Faulty rehabilitation policy

Faulty rehabilitation policy on february 26, yet another full-page advertisement appeared in national dailies as a part of the ruling coalition's feel-good blitz in the build-up to the April-May general elections. It trumpeted that the Union government's recent nod to the first national rehabilitation policy was "one more landmark decision'. The "worries' of "families dislocated due to implementation of development projects' are "over', declared the ad. Notwithstanding the shouting from the rooftops, experts assert that the new plan hardly provides any grounds for optimism.

The National Policy on Resettlement and Rehabilitation for Project Affected Families, 2003, has been sent for gazette notification by the Union ministry of rural development. So far as its implementation is concerned, the authorities have their work cut out. According to estimates, about 35-55 million people were displaced between 1950 and 1991. And 75 per cent of them have still not been resettled.

Such a daunting task apart, apprehensions are being expressed over the very substance of the policy and the manner in which it has been cleared. "It does not inspire confidence. Rather, it raises doubts,' says Himanshu Thakkar of New Delhi-based non-governmental organisation (ngo) Centre for Water Policy. "Why hasn't the entire policy been made public (only the main features are mentioned in the ad)? The government is not serious about people's participation,' adds Thakkar.

Even Guwahati-based North Eastern Social Research Centre's director, Walter Fernandes, who participated in the early stages of policy formulation, is shocked at the end result: "The policy has been in the making for nearly two decades. Changes were made on the basis of discussions with local people and officials. Yet the final product is a disappointment to say the least.'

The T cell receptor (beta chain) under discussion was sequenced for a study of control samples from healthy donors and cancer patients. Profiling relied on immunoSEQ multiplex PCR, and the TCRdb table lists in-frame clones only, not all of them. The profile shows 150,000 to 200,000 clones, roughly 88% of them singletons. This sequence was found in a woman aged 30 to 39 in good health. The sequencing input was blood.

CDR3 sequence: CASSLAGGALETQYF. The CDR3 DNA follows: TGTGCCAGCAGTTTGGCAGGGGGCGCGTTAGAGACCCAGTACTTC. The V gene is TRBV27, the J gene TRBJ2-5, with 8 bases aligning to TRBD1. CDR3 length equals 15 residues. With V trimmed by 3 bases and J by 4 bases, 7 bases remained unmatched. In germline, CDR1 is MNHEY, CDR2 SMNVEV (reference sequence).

Indeed, the salient features of the 2003 policy (see box: Sketchy info) are contrary to what the people had sought. "The policy has excluded all the key details which we had included in our draft,' points out N C Saxena, former secretary, Planning Commission. In 1998, Saxena had prepared an alternative policy after consultations with civil society representatives and affected groups. He explains: "(In the draft), rehabilitation was defined as a process that would bring the people above the poverty line. We had proposed that a minimum of 10 per cent of the project cost be spent on resettlement, and that this amount should not include compensation. But these suggestions have not been incorporated.'

Another flaw pertains to the number of families to be relocated. "The policy applies to projects displacing 500 or more families in the plains. Does this mean that displaced families will not qualify for rehabilitation benefits if they number 499?' asks Thakkar. The government has also introduced an escape clause. As per this, alternative land would be provided "subject to the availability of government land'. Saxena is emphatic: "We had demanded a mandatory land-for-land clause for tribals and those displaced due to irrigation projects. But this, too, has been dropped.'

There are more missing links. Sunita Dubey of New Delhi-based ngo Environmental Justice Initiative says: "The policy is silent on common lands, forests, places of worship and cremation grounds. These are important for tribal and rural communities.' No terms have been spelt out for Schedule v (tribal) and Schedule vi (northeast) areas of the Constitution either. "The consent of gram sabhas for any project should be mandatory in such areas,' avers Saxena.

On the enforcement front, too, the policy lacks validity. Experts had mooted that the Land Acquisition Act of 1894

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